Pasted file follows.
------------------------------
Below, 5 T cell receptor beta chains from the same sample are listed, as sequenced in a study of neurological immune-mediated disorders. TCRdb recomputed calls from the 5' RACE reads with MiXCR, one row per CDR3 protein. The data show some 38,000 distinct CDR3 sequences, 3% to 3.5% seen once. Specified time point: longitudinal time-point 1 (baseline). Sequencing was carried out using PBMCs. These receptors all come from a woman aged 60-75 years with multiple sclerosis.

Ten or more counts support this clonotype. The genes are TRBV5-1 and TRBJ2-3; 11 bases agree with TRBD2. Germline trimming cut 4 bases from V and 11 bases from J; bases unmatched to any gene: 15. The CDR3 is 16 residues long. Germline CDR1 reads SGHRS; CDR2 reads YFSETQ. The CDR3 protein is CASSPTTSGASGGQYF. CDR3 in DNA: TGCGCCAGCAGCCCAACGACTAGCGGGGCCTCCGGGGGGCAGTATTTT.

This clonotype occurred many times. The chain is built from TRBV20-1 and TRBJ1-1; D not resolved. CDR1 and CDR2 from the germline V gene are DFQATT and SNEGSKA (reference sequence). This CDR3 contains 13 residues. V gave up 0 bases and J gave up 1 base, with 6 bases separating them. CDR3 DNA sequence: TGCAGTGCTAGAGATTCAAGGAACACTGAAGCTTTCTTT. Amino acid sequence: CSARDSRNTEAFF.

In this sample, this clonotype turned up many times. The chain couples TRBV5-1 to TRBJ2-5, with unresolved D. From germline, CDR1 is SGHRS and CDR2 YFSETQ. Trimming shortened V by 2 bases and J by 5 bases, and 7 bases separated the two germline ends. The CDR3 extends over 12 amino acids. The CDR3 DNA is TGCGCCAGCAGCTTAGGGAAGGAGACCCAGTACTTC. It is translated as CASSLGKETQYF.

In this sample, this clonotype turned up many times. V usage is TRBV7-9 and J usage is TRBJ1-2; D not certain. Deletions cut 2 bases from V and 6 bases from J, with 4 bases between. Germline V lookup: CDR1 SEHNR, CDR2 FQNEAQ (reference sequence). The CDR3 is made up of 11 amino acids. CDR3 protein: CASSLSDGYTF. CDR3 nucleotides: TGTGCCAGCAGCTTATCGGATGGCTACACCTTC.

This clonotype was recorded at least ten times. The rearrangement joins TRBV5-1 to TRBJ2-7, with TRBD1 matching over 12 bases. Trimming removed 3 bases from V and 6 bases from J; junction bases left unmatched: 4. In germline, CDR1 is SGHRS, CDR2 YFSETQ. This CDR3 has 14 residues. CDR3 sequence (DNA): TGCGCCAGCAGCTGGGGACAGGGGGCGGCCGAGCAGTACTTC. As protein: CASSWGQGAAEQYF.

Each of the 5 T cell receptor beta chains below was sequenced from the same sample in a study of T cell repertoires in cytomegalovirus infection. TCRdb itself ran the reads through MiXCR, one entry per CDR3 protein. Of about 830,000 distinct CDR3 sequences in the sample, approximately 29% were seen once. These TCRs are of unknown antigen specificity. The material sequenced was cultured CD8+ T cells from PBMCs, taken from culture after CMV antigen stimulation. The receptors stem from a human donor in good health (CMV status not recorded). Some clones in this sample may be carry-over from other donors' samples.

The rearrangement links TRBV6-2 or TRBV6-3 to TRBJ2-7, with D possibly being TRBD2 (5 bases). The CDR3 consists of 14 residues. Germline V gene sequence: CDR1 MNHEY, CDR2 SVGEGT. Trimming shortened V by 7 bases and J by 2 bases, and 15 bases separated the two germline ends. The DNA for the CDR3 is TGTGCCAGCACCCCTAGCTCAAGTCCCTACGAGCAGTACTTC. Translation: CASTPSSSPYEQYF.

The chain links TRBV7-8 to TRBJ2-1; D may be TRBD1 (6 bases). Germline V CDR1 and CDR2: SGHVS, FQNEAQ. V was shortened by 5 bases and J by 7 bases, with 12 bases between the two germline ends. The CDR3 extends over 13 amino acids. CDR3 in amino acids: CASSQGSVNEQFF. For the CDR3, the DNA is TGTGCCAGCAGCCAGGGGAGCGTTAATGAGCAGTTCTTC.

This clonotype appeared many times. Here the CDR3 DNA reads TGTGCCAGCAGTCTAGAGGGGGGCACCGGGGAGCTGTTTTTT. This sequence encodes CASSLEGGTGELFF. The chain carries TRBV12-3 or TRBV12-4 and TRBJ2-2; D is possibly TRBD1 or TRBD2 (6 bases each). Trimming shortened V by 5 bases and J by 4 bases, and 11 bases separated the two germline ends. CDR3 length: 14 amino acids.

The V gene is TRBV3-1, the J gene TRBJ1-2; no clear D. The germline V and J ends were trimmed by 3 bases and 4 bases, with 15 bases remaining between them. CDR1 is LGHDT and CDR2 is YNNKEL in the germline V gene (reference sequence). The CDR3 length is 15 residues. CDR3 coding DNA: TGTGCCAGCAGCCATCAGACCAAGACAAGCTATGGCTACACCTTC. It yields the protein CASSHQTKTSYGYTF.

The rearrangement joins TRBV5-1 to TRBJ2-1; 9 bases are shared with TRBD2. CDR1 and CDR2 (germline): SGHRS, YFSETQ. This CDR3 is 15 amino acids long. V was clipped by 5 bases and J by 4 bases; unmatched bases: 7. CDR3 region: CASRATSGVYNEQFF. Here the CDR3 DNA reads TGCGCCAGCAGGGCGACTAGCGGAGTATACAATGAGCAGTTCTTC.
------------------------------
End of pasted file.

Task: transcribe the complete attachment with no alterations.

Below, 5 T cell receptor beta chains from the same sample are listed, as sequenced in a study of neurological immune-mediated disorders. TCRdb recomputed calls from the 5' RACE reads with MiXCR, one row per CDR3 protein. The data show some 38,000 distinct CDR3 sequences, 3% to 3.5% seen once. Specified time point: longitudinal time-point 1 (baseline). Sequencing was carried out using PBMCs. These receptors all come from a woman aged 60-75 years with multiple sclerosis.

Ten or more counts support this clonotype. The genes are TRBV5-1 and TRBJ2-3; 11 bases agree with TRBD2. Germline trimming cut 4 bases from V and 11 bases from J; bases unmatched to any gene: 15. The CDR3 is 16 residues long. Germline CDR1 reads SGHRS; CDR2 reads YFSETQ. The CDR3 protein is CASSPTTSGASGGQYF. CDR3 in DNA: TGCGCCAGCAGCCCAACGACTAGCGGGGCCTCCGGGGGGCAGTATTTT.

This clonotype occurred many times. The chain is built from TRBV20-1 and TRBJ1-1; D not resolved. CDR1 and CDR2 from the germline V gene are DFQATT and SNEGSKA (reference sequence). This CDR3 contains 13 residues. V gave up 0 bases and J gave up 1 base, with 6 bases separating them. CDR3 DNA sequence: TGCAGTGCTAGAGATTCAAGGAACACTGAAGCTTTCTTT. Amino acid sequence: CSARDSRNTEAFF.

In this sample, this clonotype turned up many times. The chain couples TRBV5-1 to TRBJ2-5, with unresolved D. From germline, CDR1 is SGHRS and CDR2 YFSETQ. Trimming shortened V by 2 bases and J by 5 bases, and 7 bases separated the two germline ends. The CDR3 extends over 12 amino acids. The CDR3 DNA is TGCGCCAGCAGCTTAGGGAAGGAGACCCAGTACTTC. It is translated as CASSLGKETQYF.

In this sample, this clonotype turned up many times. V usage is TRBV7-9 and J usage is TRBJ1-2; D not certain. Deletions cut 2 bases from V and 6 bases from J, with 4 bases between. Germline V lookup: CDR1 SEHNR, CDR2 FQNEAQ (reference sequence). The CDR3 is made up of 11 amino acids. CDR3 protein: CASSLSDGYTF. CDR3 nucleotides: TGTGCCAGCAGCTTATCGGATGGCTACACCTTC.

This clonotype was recorded at least ten times. The rearrangement joins TRBV5-1 to TRBJ2-7, with TRBD1 matching over 12 bases. Trimming removed 3 bases from V and 6 bases from J; junction bases left unmatched: 4. In germline, CDR1 is SGHRS, CDR2 YFSETQ. This CDR3 has 14 residues. CDR3 sequence (DNA): TGCGCCAGCAGCTGGGGACAGGGGGCGGCCGAGCAGTACTTC. As protein: CASSWGQGAAEQYF.

Each of the 5 T cell receptor beta chains below was sequenced from the same sample in a study of T cell repertoires in cytomegalovirus infection. TCRdb itself ran the reads through MiXCR, one entry per CDR3 protein. Of about 830,000 distinct CDR3 sequences in the sample, approximately 29% were seen once. These TCRs are of unknown antigen specificity. The material sequenced was cultured CD8+ T cells from PBMCs, taken from culture after CMV antigen stimulation. The receptors stem from a human donor in good health (CMV status not recorded). Some clones in this sample may be carry-over from other donors' samples.

The rearrangement links TRBV6-2 or TRBV6-3 to TRBJ2-7, with D possibly being TRBD2 (5 bases). The CDR3 consists of 14 residues. Germline V gene sequence: CDR1 MNHEY, CDR2 SVGEGT. Trimming shortened V by 7 bases and J by 2 bases, and 15 bases separated the two germline ends. The DNA for the CDR3 is TGTGCCAGCACCCCTAGCTCAAGTCCCTACGAGCAGTACTTC. Translation: CASTPSSSPYEQYF.

The chain links TRBV7-8 to TRBJ2-1; D may be TRBD1 (6 bases). Germline V CDR1 and CDR2: SGHVS, FQNEAQ. V was shortened by 5 bases and J by 7 bases, with 12 bases between the two germline ends. The CDR3 extends over 13 amino acids. CDR3 in amino acids: CASSQGSVNEQFF. For the CDR3, the DNA is TGTGCCAGCAGCCAGGGGAGCGTTAATGAGCAGTTCTTC.

This clonotype appeared many times. Here the CDR3 DNA reads TGTGCCAGCAGTCTAGAGGGGGGCACCGGGGAGCTGTTTTTT. This sequence encodes CASSLEGGTGELFF. The chain carries TRBV12-3 or TRBV12-4 and TRBJ2-2; D is possibly TRBD1 or TRBD2 (6 bases each). Trimming shortened V by 5 bases and J by 4 bases, and 11 bases separated the two germline ends. CDR3 length: 14 amino acids.

The V gene is TRBV3-1, the J gene TRBJ1-2; no clear D. The germline V and J ends were trimmed by 3 bases and 4 bases, with 15 bases remaining between them. CDR1 is LGHDT and CDR2 is YNNKEL in the germline V gene (reference sequence). The CDR3 length is 15 residues. CDR3 coding DNA: TGTGCCAGCAGCCATCAGACCAAGACAAGCTATGGCTACACCTTC. It yields the protein CASSHQTKTSYGYTF.

The rearrangement joins TRBV5-1 to TRBJ2-1; 9 bases are shared with TRBD2. CDR1 and CDR2 (germline): SGHRS, YFSETQ. This CDR3 is 15 amino acids long. V was clipped by 5 bases and J by 4 bases; unmatched bases: 7. CDR3 region: CASRATSGVYNEQFF. Here the CDR3 DNA reads TGCGCCAGCAGGGCGACTAGCGGAGTATACAATGAGCAGTTCTTC.